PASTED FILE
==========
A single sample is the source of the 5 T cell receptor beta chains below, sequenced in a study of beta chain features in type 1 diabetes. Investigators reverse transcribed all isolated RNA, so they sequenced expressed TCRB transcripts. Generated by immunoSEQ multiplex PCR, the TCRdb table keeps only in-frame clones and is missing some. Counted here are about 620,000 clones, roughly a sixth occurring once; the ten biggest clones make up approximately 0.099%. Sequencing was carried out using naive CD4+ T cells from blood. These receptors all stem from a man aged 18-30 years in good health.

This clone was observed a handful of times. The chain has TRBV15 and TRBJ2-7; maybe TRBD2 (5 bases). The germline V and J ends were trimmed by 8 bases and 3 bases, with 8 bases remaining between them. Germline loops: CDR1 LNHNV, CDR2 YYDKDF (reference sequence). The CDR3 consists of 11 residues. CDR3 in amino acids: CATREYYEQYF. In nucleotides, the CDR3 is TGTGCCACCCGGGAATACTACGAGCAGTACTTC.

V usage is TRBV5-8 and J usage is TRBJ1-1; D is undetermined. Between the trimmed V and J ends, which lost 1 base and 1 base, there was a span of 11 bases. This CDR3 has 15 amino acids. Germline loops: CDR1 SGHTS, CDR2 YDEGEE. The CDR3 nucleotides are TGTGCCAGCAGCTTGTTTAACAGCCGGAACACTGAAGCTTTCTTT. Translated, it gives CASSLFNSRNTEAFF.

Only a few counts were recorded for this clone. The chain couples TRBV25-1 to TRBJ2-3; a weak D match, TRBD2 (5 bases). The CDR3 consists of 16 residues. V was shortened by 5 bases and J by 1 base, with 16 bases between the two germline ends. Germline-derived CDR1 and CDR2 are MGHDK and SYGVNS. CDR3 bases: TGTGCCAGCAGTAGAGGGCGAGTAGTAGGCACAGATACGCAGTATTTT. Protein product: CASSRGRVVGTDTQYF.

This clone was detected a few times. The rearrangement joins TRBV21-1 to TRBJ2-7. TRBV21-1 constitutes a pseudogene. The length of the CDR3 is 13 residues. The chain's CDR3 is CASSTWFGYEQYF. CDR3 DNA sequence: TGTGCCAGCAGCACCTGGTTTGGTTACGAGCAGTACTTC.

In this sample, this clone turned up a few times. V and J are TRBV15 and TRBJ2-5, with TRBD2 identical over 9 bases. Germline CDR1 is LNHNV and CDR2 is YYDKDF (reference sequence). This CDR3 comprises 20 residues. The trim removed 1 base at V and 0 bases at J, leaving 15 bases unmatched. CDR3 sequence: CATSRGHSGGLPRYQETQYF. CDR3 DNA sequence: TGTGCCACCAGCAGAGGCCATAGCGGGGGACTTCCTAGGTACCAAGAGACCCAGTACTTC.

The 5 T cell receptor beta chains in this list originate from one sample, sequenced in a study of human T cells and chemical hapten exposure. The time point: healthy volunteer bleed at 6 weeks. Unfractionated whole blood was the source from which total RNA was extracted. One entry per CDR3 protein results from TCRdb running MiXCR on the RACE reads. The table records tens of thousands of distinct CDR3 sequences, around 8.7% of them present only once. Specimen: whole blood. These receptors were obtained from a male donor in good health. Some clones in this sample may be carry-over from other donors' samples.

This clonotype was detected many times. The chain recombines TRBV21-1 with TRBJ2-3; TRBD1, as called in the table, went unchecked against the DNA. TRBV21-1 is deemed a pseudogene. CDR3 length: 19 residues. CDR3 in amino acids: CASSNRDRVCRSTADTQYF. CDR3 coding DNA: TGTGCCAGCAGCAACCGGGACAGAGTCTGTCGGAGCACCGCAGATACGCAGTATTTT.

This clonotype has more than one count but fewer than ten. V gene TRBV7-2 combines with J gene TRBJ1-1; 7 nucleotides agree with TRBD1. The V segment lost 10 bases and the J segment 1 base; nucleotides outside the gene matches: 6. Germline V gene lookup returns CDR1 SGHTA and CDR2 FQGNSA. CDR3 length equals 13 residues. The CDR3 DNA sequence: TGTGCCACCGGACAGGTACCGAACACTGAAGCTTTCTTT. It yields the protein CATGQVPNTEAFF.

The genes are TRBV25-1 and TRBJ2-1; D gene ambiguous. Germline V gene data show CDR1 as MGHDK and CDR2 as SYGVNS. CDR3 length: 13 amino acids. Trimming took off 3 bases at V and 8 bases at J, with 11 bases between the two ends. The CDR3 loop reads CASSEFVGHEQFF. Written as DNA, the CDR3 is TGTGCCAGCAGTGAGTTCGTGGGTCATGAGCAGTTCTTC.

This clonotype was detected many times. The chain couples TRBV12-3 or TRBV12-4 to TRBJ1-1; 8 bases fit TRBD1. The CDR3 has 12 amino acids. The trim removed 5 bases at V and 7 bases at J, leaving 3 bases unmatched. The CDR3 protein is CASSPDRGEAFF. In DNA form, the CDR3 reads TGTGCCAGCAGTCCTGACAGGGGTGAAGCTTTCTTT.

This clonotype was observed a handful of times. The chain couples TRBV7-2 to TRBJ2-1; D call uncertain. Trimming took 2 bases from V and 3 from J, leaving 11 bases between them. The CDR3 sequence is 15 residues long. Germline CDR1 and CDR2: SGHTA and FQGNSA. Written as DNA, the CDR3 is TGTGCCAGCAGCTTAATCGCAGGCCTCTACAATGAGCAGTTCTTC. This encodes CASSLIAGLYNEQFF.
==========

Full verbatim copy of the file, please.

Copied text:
A single sample is the source of the 5 T cell receptor beta chains below, sequenced in a study of beta chain features in type 1 diabetes. Investigators reverse transcribed all isolated RNA, so they sequenced expressed TCRB transcripts. Generated by immunoSEQ multiplex PCR, the TCRdb table keeps only in-frame clones and is missing some. Counted here are about 620,000 clones, roughly a sixth occurring once; the ten biggest clones make up approximately 0.099%. Sequencing was carried out using naive CD4+ T cells from blood. These receptors all stem from a man aged 18-30 years in good health.

This clone was observed a handful of times. The chain has TRBV15 and TRBJ2-7; maybe TRBD2 (5 bases). The germline V and J ends were trimmed by 8 bases and 3 bases, with 8 bases remaining between them. Germline loops: CDR1 LNHNV, CDR2 YYDKDF (reference sequence). The CDR3 consists of 11 residues. CDR3 in amino acids: CATREYYEQYF. In nucleotides, the CDR3 is TGTGCCACCCGGGAATACTACGAGCAGTACTTC.

V usage is TRBV5-8 and J usage is TRBJ1-1; D is undetermined. Between the trimmed V and J ends, which lost 1 base and 1 base, there was a span of 11 bases. This CDR3 has 15 amino acids. Germline loops: CDR1 SGHTS, CDR2 YDEGEE. The CDR3 nucleotides are TGTGCCAGCAGCTTGTTTAACAGCCGGAACACTGAAGCTTTCTTT. Translated, it gives CASSLFNSRNTEAFF.

Only a few counts were recorded for this clone. The chain couples TRBV25-1 to TRBJ2-3; a weak D match, TRBD2 (5 bases). The CDR3 consists of 16 residues. V was shortened by 5 bases and J by 1 base, with 16 bases between the two germline ends. Germline-derived CDR1 and CDR2 are MGHDK and SYGVNS. CDR3 bases: TGTGCCAGCAGTAGAGGGCGAGTAGTAGGCACAGATACGCAGTATTTT. Protein product: CASSRGRVVGTDTQYF.

This clone was detected a few times. The rearrangement joins TRBV21-1 to TRBJ2-7. TRBV21-1 constitutes a pseudogene. The length of the CDR3 is 13 residues. The chain's CDR3 is CASSTWFGYEQYF. CDR3 DNA sequence: TGTGCCAGCAGCACCTGGTTTGGTTACGAGCAGTACTTC.

In this sample, this clone turned up a few times. V and J are TRBV15 and TRBJ2-5, with TRBD2 identical over 9 bases. Germline CDR1 is LNHNV and CDR2 is YYDKDF (reference sequence). This CDR3 comprises 20 residues. The trim removed 1 base at V and 0 bases at J, leaving 15 bases unmatched. CDR3 sequence: CATSRGHSGGLPRYQETQYF. CDR3 DNA sequence: TGTGCCACCAGCAGAGGCCATAGCGGGGGACTTCCTAGGTACCAAGAGACCCAGTACTTC.

The 5 T cell receptor beta chains in this list originate from one sample, sequenced in a study of human T cells and chemical hapten exposure. The time point: healthy volunteer bleed at 6 weeks. Unfractionated whole blood was the source from which total RNA was extracted. One entry per CDR3 protein results from TCRdb running MiXCR on the RACE reads. The table records tens of thousands of distinct CDR3 sequences, around 8.7% of them present only once. Specimen: whole blood. These receptors were obtained from a male donor in good health. Some clones in this sample may be carry-over from other donors' samples.

This clonotype was detected many times. The chain recombines TRBV21-1 with TRBJ2-3; TRBD1, as called in the table, went unchecked against the DNA. TRBV21-1 is deemed a pseudogene. CDR3 length: 19 residues. CDR3 in amino acids: CASSNRDRVCRSTADTQYF. CDR3 coding DNA: TGTGCCAGCAGCAACCGGGACAGAGTCTGTCGGAGCACCGCAGATACGCAGTATTTT.

This clonotype has more than one count but fewer than ten. V gene TRBV7-2 combines with J gene TRBJ1-1; 7 nucleotides agree with TRBD1. The V segment lost 10 bases and the J segment 1 base; nucleotides outside the gene matches: 6. Germline V gene lookup returns CDR1 SGHTA and CDR2 FQGNSA. CDR3 length equals 13 residues. The CDR3 DNA sequence: TGTGCCACCGGACAGGTACCGAACACTGAAGCTTTCTTT. It yields the protein CATGQVPNTEAFF.

The genes are TRBV25-1 and TRBJ2-1; D gene ambiguous. Germline V gene data show CDR1 as MGHDK and CDR2 as SYGVNS. CDR3 length: 13 amino acids. Trimming took off 3 bases at V and 8 bases at J, with 11 bases between the two ends. The CDR3 loop reads CASSEFVGHEQFF. Written as DNA, the CDR3 is TGTGCCAGCAGTGAGTTCGTGGGTCATGAGCAGTTCTTC.

This clonotype was detected many times. The chain couples TRBV12-3 or TRBV12-4 to TRBJ1-1; 8 bases fit TRBD1. The CDR3 has 12 amino acids. The trim removed 5 bases at V and 7 bases at J, leaving 3 bases unmatched. The CDR3 protein is CASSPDRGEAFF. In DNA form, the CDR3 reads TGTGCCAGCAGTCCTGACAGGGGTGAAGCTTTCTTT.

This clonotype was observed a handful of times. The chain couples TRBV7-2 to TRBJ2-1; D call uncertain. Trimming took 2 bases from V and 3 from J, leaving 11 bases between them. The CDR3 sequence is 15 residues long. Germline CDR1 and CDR2: SGHTA and FQGNSA. Written as DNA, the CDR3 is TGTGCCAGCAGCTTAATCGCAGGCCTCTACAATGAGCAGTTCTTC. This encodes CASSLIAGLYNEQFF.